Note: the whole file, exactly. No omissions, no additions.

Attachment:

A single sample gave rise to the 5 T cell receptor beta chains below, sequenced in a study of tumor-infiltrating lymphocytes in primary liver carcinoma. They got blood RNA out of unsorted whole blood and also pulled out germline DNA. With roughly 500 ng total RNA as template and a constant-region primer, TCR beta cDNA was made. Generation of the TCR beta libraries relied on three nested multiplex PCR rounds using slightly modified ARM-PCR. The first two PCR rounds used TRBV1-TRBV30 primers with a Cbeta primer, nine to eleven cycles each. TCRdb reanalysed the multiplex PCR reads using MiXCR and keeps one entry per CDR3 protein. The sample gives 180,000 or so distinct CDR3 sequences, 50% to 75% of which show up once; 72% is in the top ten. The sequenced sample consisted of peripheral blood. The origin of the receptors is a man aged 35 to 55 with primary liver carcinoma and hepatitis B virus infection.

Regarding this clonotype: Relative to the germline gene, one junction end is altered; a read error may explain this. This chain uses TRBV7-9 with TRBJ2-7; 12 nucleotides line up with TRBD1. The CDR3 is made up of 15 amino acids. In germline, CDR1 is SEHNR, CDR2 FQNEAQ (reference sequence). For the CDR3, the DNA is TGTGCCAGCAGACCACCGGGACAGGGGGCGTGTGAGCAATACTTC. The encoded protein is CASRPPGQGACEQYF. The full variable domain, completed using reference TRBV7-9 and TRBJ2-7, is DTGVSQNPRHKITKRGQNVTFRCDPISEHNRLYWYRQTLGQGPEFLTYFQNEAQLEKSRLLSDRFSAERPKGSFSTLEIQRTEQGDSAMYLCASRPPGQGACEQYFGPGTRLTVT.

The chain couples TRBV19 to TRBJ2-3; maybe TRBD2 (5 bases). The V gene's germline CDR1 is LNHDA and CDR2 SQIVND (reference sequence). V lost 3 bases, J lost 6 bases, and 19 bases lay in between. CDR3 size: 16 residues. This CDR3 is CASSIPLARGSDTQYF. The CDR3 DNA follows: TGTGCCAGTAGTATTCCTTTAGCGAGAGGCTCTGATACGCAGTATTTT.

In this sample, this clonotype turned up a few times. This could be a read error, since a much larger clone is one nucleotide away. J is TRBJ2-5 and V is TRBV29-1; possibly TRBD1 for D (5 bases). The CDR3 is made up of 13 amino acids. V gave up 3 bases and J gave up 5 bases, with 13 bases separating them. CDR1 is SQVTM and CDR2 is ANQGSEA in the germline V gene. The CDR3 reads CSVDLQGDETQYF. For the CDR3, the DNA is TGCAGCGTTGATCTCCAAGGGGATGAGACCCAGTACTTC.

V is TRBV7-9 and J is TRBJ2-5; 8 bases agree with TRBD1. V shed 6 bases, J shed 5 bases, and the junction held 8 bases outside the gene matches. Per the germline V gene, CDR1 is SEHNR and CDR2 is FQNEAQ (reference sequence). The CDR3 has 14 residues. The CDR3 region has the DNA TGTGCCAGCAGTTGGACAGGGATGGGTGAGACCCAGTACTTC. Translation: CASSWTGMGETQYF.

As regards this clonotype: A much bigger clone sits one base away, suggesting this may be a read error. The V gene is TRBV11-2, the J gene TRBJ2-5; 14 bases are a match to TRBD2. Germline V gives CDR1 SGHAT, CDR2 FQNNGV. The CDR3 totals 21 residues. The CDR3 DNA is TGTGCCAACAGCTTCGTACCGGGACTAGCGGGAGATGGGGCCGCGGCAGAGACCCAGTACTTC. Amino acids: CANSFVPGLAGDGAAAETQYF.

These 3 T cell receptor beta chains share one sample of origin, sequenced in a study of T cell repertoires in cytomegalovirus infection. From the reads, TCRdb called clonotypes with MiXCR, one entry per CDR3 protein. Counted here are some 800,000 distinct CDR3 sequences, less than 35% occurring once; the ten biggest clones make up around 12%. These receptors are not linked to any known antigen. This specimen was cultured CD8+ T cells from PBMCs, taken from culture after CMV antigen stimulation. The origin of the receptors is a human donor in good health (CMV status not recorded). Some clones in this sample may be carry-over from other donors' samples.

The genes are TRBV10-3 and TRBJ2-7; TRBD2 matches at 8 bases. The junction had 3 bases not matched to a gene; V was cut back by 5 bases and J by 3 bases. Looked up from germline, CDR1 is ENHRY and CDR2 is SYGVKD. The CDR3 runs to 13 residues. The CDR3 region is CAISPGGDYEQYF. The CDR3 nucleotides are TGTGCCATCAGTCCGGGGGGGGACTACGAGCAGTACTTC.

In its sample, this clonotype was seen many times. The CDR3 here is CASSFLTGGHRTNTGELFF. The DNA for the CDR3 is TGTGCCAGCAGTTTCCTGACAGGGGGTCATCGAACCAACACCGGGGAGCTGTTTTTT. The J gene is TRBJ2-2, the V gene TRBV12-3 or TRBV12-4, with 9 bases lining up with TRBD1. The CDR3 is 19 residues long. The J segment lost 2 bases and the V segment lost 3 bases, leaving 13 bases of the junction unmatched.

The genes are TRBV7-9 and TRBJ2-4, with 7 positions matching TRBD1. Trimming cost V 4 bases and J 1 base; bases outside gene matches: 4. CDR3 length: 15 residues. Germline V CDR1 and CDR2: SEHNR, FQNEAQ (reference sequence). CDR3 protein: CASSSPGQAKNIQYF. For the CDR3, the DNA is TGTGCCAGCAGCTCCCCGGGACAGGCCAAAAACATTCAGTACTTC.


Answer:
A single sample gave rise to the 5 T cell receptor beta chains below, sequenced in a study of tumor-infiltrating lymphocytes in primary liver carcinoma. They got blood RNA out of unsorted whole blood and also pulled out germline DNA. With roughly 500 ng total RNA as template and a constant-region primer, TCR beta cDNA was made. Generation of the TCR beta libraries relied on three nested multiplex PCR rounds using slightly modified ARM-PCR. The first two PCR rounds used TRBV1-TRBV30 primers with a Cbeta primer, nine to eleven cycles each. TCRdb reanalysed the multiplex PCR reads using MiXCR and keeps one entry per CDR3 protein. The sample gives 180,000 or so distinct CDR3 sequences, 50% to 75% of which show up once; 72% is in the top ten. The sequenced sample consisted of peripheral blood. The origin of the receptors is a man aged 35 to 55 with primary liver carcinoma and hepatitis B virus infection.

Regarding this clonotype: Relative to the germline gene, one junction end is altered; a read error may explain this. This chain uses TRBV7-9 with TRBJ2-7; 12 nucleotides line up with TRBD1. The CDR3 is made up of 15 amino acids. In germline, CDR1 is SEHNR, CDR2 FQNEAQ (reference sequence). For the CDR3, the DNA is TGTGCCAGCAGACCACCGGGACAGGGGGCGTGTGAGCAATACTTC. The encoded protein is CASRPPGQGACEQYF. The full variable domain, completed using reference TRBV7-9 and TRBJ2-7, is DTGVSQNPRHKITKRGQNVTFRCDPISEHNRLYWYRQTLGQGPEFLTYFQNEAQLEKSRLLSDRFSAERPKGSFSTLEIQRTEQGDSAMYLCASRPPGQGACEQYFGPGTRLTVT.

The chain couples TRBV19 to TRBJ2-3; maybe TRBD2 (5 bases). The V gene's germline CDR1 is LNHDA and CDR2 SQIVND (reference sequence). V lost 3 bases, J lost 6 bases, and 19 bases lay in between. CDR3 size: 16 residues. This CDR3 is CASSIPLARGSDTQYF. The CDR3 DNA follows: TGTGCCAGTAGTATTCCTTTAGCGAGAGGCTCTGATACGCAGTATTTT.

In this sample, this clonotype turned up a few times. This could be a read error, since a much larger clone is one nucleotide away. J is TRBJ2-5 and V is TRBV29-1; possibly TRBD1 for D (5 bases). The CDR3 is made up of 13 amino acids. V gave up 3 bases and J gave up 5 bases, with 13 bases separating them. CDR1 is SQVTM and CDR2 is ANQGSEA in the germline V gene. The CDR3 reads CSVDLQGDETQYF. For the CDR3, the DNA is TGCAGCGTTGATCTCCAAGGGGATGAGACCCAGTACTTC.

V is TRBV7-9 and J is TRBJ2-5; 8 bases agree with TRBD1. V shed 6 bases, J shed 5 bases, and the junction held 8 bases outside the gene matches. Per the germline V gene, CDR1 is SEHNR and CDR2 is FQNEAQ (reference sequence). The CDR3 has 14 residues. The CDR3 region has the DNA TGTGCCAGCAGTTGGACAGGGATGGGTGAGACCCAGTACTTC. Translation: CASSWTGMGETQYF.

As regards this clonotype: A much bigger clone sits one base away, suggesting this may be a read error. The V gene is TRBV11-2, the J gene TRBJ2-5; 14 bases are a match to TRBD2. Germline V gives CDR1 SGHAT, CDR2 FQNNGV. The CDR3 totals 21 residues. The CDR3 DNA is TGTGCCAACAGCTTCGTACCGGGACTAGCGGGAGATGGGGCCGCGGCAGAGACCCAGTACTTC. Amino acids: CANSFVPGLAGDGAAAETQYF.

These 3 T cell receptor beta chains share one sample of origin, sequenced in a study of T cell repertoires in cytomegalovirus infection. From the reads, TCRdb called clonotypes with MiXCR, one entry per CDR3 protein. Counted here are some 800,000 distinct CDR3 sequences, less than 35% occurring once; the ten biggest clones make up around 12%. These receptors are not linked to any known antigen. This specimen was cultured CD8+ T cells from PBMCs, taken from culture after CMV antigen stimulation. The origin of the receptors is a human donor in good health (CMV status not recorded). Some clones in this sample may be carry-over from other donors' samples.

The genes are TRBV10-3 and TRBJ2-7; TRBD2 matches at 8 bases. The junction had 3 bases not matched to a gene; V was cut back by 5 bases and J by 3 bases. Looked up from germline, CDR1 is ENHRY and CDR2 is SYGVKD. The CDR3 runs to 13 residues. The CDR3 region is CAISPGGDYEQYF. The CDR3 nucleotides are TGTGCCATCAGTCCGGGGGGGGACTACGAGCAGTACTTC.

In its sample, this clonotype was seen many times. The CDR3 here is CASSFLTGGHRTNTGELFF. The DNA for the CDR3 is TGTGCCAGCAGTTTCCTGACAGGGGGTCATCGAACCAACACCGGGGAGCTGTTTTTT. The J gene is TRBJ2-2, the V gene TRBV12-3 or TRBV12-4, with 9 bases lining up with TRBD1. The CDR3 is 19 residues long. The J segment lost 2 bases and the V segment lost 3 bases, leaving 13 bases of the junction unmatched.

The genes are TRBV7-9 and TRBJ2-4, with 7 positions matching TRBD1. Trimming cost V 4 bases and J 1 base; bases outside gene matches: 4. CDR3 length: 15 residues. Germline V CDR1 and CDR2: SEHNR, FQNEAQ (reference sequence). CDR3 protein: CASSSPGQAKNIQYF. For the CDR3, the DNA is TGTGCCAGCAGCTCCCCGGGACAGGCCAAAAACATTCAGTACTTC.